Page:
A Leeds-based housing association has been praised by the city’s Lord Mayor for its efforts to create “strong and vibrant communities” over more than three decades.
Councillor Eileen Taylor was speaking at Unity Homes & Enterprise’s annual general meeting (AGM), and she told guests that had worked closely with the organization as a local ward member.
“Unity has led the way by realising very early on that creating a sustainable neighbourhood is about more than just affordable housing,” the Lord Mayor said.
“I have witnessed the excellent work that Unity has contributed towards creating strong and vibrant communities. They provide for very deprived areas in Leeds and further afield. It is no surprise that, with over 30 years of knowledge and collective experience, it is regarded as one of the country’s most successful BME-led housing associations.”
According to Unity’s chief executive, Ali Akbor, delivering his annual report, the last 12 months represent the organisation’s “best ever year”.
“We have had our governance and financial viability ratings upgraded to the highest possible levels by the Regulator of Social Housing,” he said. “We are halfway through the most ambitious development programme in our history to deliver 220 new homes by 2021. Unity Employment Services helped 119 people into jobs, 179 to improve their skills and employability through training and 24 people to find voluntary work. And Unity Enterprise, our not-for-profit subsidiary, generated a financial surplus which will be used to further improve facilities and services at our three business centres.”
But Akbor added that while the association had much to look forward to in the year ahead, he warned that it would be operating in a vacuum of “deep uncertainty on societal and public policy levels.”
“The ongoing Brexit mess is affecting every local community in this country, and the neighbourhoods whose interests we serve are clearly no exception,” he told the meeting. “It is now more than a year since the Social Housing Green Paper was published but, with a minority Government in place, there seems little chance that follow-up legislation will be enacted any time soon. It is not a great legacy for the Grenfell victims.
“We face the prospect of a General Election, a second EU referendum or both in the months ahead. And with weeks to go until the 31 October Brexit deadline, we still have no idea if the UK will leave the European Union – never mind what lies ahead on 1 November if we do.”
He offered the audience a pledge: “What I can say for certain is that, whatever happens, Unity will remain loyal to our partners, tenants and our communities. Our dedication and our professionalism will always shine through in every situation that confronts us. We are motivated by providing housing choice, improving people’s lives and addressing inequalities. And our mission is to use our energies, skills and services to grow sustainable communities. Nothing will ever distract us from that task.”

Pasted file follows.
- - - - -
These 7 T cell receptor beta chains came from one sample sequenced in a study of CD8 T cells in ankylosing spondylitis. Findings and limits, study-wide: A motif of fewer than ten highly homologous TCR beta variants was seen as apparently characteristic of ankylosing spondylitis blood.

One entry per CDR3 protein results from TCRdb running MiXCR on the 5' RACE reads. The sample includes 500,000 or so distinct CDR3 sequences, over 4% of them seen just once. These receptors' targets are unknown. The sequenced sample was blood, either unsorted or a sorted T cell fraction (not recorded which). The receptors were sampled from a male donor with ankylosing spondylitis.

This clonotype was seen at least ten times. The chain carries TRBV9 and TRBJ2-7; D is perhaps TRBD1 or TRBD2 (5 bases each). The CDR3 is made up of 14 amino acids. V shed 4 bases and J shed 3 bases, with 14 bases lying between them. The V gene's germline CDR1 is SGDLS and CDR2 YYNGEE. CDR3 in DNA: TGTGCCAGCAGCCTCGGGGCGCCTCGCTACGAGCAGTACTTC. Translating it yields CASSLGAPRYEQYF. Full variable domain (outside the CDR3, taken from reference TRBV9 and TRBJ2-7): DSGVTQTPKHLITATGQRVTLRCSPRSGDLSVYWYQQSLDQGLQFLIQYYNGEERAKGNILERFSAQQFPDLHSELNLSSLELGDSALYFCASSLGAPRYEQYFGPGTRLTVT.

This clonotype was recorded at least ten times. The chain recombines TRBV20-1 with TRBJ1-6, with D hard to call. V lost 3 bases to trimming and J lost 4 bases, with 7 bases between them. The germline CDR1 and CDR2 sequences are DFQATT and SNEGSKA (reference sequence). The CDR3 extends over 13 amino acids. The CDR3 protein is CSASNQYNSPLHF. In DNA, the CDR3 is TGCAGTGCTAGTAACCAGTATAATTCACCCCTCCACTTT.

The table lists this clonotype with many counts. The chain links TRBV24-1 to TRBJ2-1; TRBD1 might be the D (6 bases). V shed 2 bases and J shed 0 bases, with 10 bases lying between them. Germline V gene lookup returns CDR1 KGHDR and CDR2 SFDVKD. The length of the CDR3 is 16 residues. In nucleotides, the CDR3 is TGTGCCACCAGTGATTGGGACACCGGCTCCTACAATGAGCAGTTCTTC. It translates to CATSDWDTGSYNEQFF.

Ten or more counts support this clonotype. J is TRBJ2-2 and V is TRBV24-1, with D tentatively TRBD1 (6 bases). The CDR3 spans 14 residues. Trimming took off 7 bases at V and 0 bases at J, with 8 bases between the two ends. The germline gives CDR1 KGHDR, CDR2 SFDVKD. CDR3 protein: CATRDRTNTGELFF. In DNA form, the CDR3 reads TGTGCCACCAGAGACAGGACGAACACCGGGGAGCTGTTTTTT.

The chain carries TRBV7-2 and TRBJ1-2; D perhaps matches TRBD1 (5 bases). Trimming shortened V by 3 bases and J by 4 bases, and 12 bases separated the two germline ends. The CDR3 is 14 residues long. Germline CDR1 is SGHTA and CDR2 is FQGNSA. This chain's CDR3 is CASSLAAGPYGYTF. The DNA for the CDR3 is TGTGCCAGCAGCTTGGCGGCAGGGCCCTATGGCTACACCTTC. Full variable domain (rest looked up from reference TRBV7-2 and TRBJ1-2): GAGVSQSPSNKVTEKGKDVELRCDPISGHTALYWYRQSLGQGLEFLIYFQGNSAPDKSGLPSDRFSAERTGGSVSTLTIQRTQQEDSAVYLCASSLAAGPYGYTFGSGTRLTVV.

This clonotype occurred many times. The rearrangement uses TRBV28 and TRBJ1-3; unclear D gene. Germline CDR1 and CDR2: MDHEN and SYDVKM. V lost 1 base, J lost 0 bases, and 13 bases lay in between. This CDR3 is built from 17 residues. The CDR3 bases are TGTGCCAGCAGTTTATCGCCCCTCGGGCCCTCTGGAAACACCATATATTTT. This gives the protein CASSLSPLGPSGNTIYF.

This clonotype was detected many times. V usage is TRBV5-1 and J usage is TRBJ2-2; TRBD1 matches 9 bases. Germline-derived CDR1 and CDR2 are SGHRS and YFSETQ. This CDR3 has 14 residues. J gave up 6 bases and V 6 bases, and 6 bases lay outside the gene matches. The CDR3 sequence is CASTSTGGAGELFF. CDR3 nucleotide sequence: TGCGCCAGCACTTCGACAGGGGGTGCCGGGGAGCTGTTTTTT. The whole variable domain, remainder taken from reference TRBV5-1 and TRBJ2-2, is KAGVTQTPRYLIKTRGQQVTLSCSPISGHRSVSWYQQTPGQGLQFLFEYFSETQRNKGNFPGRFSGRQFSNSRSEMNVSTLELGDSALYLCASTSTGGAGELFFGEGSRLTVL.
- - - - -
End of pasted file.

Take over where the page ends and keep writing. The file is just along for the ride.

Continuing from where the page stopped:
Unity’s chair, Shruti Bhargava said that, despite “really challenging times when it feels like our political leaders are fuelling division and conflict, we’re actively trying to do the opposite”.
“Perhaps our most important impact is our commitment to community cohesion, bringing communities and different people together, and fighting against inequalities, race hate and division,” Bhargava said. “We’ve absolutely got to continue to deliver on all parts of our social purpose: our commitment to addressing inequalities, improving lives in areas with high BME populations, and turning them into vibrant sustainable multi-cultural neighbourhoods, and to make sure that this drives everything we do.”
She added: “It’s really important that we both fight against what’s happening, and also be an example to others – whether that’s other housing associations, public bodies, the government, or the rest of our society. I think collectively that we are role models, and a shining light to others – in the rest of the country, including the housing sector and politicians, showing them what can be done to address inequality, bring communities together, and improve people’s lives.”
Guests to the AGM also heard from Chapeltown Cohousing chair, Bill Phelps, who spoke about his organisation’s joint work with Unity to deliver 60 new “affordable” homes in north-east Leeds in a pioneering £9.3 million project.
“The partnership has worked really well for us,” he said. “I hope this can be a model for other partnerships between community-led housing groups and the more enlightened housing associations that are prepared to take a bit of a risk in order to try to achieve something remarkable. That’s what’s happening and I’m really grateful for it.”
Guest speaker, Dr Shamim Miah, senior lecturer at the University of Huddersfield, said he was deeply impressed by Unity’s commitment to seeing a project through. He told attendees: “We are living in historically unprecedented and chaotic times. Unity addresses the issues and rise to the challenges of making a difference to people’s lives.”
Main Image: Unity Homes & Enterprise chief executive Ali Akbor delivers his annual address.